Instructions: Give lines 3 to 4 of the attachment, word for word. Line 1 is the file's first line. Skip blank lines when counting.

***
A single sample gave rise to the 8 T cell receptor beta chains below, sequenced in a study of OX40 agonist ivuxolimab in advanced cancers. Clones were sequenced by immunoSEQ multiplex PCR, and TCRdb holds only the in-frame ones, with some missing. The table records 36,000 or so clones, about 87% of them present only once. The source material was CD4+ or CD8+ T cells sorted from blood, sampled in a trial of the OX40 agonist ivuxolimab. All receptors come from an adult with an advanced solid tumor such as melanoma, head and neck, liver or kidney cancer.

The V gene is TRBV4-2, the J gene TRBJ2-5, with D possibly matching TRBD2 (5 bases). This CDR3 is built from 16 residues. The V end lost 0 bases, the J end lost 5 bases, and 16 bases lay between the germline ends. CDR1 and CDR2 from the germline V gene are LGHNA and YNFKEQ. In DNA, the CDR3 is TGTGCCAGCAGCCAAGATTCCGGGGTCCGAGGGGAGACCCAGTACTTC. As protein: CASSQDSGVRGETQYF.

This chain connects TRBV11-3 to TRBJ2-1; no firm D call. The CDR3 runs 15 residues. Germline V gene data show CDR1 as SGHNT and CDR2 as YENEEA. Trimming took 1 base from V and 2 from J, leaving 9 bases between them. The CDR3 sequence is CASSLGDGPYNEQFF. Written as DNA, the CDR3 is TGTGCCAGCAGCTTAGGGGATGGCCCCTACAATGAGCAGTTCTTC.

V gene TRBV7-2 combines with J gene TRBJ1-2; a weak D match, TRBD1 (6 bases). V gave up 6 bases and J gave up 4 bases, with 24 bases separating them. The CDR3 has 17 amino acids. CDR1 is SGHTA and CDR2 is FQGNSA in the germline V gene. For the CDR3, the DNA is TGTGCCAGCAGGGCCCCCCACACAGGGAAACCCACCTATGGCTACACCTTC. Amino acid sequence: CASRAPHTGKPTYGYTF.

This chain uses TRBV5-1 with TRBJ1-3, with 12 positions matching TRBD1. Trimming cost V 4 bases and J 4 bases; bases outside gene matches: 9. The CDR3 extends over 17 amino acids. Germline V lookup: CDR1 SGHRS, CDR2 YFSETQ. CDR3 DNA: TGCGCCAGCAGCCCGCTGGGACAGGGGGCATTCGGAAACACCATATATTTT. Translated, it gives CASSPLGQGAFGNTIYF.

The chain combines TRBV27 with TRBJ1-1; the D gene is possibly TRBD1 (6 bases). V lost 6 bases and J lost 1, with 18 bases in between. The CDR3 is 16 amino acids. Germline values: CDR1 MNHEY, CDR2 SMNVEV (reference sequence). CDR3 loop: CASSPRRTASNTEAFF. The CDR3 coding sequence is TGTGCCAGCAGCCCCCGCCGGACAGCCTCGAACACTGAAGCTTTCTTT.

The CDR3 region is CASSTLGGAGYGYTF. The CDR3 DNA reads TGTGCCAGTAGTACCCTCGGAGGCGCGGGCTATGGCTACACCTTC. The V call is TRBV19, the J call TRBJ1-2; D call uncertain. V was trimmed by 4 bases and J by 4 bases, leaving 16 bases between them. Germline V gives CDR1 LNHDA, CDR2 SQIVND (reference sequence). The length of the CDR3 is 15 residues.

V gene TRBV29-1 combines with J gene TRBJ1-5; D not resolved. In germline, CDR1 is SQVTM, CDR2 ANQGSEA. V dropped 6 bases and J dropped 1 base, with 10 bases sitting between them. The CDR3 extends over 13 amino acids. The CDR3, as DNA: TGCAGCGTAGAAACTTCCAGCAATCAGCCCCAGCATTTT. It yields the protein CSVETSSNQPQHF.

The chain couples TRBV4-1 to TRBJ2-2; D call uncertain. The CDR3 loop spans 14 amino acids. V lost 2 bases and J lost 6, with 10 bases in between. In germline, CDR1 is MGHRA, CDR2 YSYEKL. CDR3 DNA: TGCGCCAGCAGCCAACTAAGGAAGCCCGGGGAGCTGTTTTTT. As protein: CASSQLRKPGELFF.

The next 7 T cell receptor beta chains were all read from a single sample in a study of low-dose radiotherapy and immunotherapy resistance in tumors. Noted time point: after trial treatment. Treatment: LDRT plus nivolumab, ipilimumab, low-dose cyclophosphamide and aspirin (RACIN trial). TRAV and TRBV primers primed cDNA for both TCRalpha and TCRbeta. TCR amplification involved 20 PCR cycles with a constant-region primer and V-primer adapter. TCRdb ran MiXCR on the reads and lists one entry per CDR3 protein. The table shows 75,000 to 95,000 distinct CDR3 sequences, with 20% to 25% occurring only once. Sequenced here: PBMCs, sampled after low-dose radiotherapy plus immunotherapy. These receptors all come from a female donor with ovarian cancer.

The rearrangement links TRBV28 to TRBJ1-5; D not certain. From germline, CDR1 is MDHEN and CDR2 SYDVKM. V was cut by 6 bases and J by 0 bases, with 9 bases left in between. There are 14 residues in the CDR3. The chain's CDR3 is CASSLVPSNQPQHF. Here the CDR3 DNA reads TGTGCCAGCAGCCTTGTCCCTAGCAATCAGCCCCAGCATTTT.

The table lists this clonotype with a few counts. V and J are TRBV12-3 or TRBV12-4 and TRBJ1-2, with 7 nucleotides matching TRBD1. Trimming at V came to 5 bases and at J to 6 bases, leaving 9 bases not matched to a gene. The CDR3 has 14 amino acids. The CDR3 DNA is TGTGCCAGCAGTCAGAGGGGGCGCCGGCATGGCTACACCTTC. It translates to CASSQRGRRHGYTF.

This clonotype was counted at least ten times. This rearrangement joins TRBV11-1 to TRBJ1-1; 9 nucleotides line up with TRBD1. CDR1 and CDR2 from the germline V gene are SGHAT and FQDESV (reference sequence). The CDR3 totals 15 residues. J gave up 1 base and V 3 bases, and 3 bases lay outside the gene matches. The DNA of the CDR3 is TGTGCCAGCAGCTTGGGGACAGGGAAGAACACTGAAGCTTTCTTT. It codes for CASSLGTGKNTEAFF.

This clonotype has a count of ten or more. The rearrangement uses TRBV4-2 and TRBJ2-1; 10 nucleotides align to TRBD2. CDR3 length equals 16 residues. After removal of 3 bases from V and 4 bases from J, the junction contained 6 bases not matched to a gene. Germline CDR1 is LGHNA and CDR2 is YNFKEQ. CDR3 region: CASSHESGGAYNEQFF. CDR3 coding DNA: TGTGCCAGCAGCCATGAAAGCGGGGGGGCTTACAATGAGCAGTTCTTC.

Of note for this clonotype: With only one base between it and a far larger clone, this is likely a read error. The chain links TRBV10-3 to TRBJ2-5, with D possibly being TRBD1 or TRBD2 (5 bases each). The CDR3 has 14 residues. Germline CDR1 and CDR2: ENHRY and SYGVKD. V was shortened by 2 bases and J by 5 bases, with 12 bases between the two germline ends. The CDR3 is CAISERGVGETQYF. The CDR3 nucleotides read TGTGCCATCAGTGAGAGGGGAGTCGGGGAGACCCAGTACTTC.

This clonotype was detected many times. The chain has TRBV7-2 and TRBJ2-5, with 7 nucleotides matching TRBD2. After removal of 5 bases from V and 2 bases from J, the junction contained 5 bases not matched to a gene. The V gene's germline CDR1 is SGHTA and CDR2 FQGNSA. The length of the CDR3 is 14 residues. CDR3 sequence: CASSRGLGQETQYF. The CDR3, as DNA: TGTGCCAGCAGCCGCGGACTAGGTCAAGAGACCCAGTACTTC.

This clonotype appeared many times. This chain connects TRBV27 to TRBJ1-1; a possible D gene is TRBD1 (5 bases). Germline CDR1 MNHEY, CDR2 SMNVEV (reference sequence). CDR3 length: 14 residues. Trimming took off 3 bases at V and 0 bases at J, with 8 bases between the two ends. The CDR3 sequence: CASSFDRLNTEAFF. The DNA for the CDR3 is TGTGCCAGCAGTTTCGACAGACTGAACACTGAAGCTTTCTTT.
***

This chain connects TRBV11-3 to TRBJ2-1; no firm D call. The CDR3 runs 15 residues. Germline V gene data show CDR1 as SGHNT and CDR2 as YENEEA. Trimming took 1 base from V and 2 from J, leaving 9 bases between them. The CDR3 sequence is CASSLGDGPYNEQFF. Written as DNA, the CDR3 is TGTGCCAGCAGCTTAGGGGATGGCCCCTACAATGAGCAGTTCTTC.

V gene TRBV7-2 combines with J gene TRBJ1-2; a weak D match, TRBD1 (6 bases). V gave up 6 bases and J gave up 4 bases, with 24 bases separating them. The CDR3 has 17 amino acids. CDR1 is SGHTA and CDR2 is FQGNSA in the germline V gene. For the CDR3, the DNA is TGTGCCAGCAGGGCCCCCCACACAGGGAAACCCACCTATGGCTACACCTTC. Amino acid sequence: CASRAPHTGKPTYGYTF.